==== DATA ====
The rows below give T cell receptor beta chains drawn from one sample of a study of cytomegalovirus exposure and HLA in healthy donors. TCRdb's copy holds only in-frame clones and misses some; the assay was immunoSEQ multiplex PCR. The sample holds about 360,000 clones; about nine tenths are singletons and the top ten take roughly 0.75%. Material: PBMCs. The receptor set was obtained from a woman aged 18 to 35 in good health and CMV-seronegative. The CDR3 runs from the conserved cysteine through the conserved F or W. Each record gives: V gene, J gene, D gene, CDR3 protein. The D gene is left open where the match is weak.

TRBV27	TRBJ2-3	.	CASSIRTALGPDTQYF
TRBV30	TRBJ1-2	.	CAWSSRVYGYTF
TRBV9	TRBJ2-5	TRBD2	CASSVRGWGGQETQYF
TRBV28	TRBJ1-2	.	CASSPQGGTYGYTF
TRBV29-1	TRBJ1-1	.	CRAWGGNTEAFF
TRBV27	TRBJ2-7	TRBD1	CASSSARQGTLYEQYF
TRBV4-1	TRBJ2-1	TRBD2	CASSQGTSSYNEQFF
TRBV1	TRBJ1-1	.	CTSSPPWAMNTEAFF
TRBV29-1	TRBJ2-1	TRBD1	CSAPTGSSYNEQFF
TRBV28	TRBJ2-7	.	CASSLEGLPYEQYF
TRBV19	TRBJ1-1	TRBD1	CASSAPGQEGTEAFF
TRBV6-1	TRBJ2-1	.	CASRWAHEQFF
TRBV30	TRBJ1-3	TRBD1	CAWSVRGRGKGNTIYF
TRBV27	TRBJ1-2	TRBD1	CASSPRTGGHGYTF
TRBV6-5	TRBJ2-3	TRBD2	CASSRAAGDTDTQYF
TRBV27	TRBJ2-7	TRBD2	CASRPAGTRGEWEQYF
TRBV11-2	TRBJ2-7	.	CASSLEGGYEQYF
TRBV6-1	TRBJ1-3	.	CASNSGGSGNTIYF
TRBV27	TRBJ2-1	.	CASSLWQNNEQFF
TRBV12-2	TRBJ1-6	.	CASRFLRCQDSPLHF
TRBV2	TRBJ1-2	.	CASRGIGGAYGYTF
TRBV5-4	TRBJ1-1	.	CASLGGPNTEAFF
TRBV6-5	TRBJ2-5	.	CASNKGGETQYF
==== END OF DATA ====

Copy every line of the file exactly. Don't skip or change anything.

The rows below give T cell receptor beta chains drawn from one sample of a study of cytomegalovirus exposure and HLA in healthy donors. TCRdb's copy holds only in-frame clones and misses some; the assay was immunoSEQ multiplex PCR. The sample holds about 360,000 clones; about nine tenths are singletons and the top ten take roughly 0.75%. Material: PBMCs. The receptor set was obtained from a woman aged 18 to 35 in good health and CMV-seronegative. The CDR3 runs from the conserved cysteine through the conserved F or W. Each record gives: V gene, J gene, D gene, CDR3 protein. The D gene is left open where the match is weak.

TRBV27	TRBJ2-3	.	CASSIRTALGPDTQYF
TRBV30	TRBJ1-2	.	CAWSSRVYGYTF
TRBV9	TRBJ2-5	TRBD2	CASSVRGWGGQETQYF
TRBV28	TRBJ1-2	.	CASSPQGGTYGYTF
TRBV29-1	TRBJ1-1	.	CRAWGGNTEAFF
TRBV27	TRBJ2-7	TRBD1	CASSSARQGTLYEQYF
TRBV4-1	TRBJ2-1	TRBD2	CASSQGTSSYNEQFF
TRBV1	TRBJ1-1	.	CTSSPPWAMNTEAFF
TRBV29-1	TRBJ2-1	TRBD1	CSAPTGSSYNEQFF
TRBV28	TRBJ2-7	.	CASSLEGLPYEQYF
TRBV19	TRBJ1-1	TRBD1	CASSAPGQEGTEAFF
TRBV6-1	TRBJ2-1	.	CASRWAHEQFF
TRBV30	TRBJ1-3	TRBD1	CAWSVRGRGKGNTIYF
TRBV27	TRBJ1-2	TRBD1	CASSPRTGGHGYTF
TRBV6-5	TRBJ2-3	TRBD2	CASSRAAGDTDTQYF
TRBV27	TRBJ2-7	TRBD2	CASRPAGTRGEWEQYF
TRBV11-2	TRBJ2-7	.	CASSLEGGYEQYF
TRBV6-1	TRBJ1-3	.	CASNSGGSGNTIYF
TRBV27	TRBJ2-1	.	CASSLWQNNEQFF
TRBV12-2	TRBJ1-6	.	CASRFLRCQDSPLHF
TRBV2	TRBJ1-2	.	CASRGIGGAYGYTF
TRBV5-4	TRBJ1-1	.	CASLGGPNTEAFF
TRBV6-5	TRBJ2-5	.	CASNKGGETQYF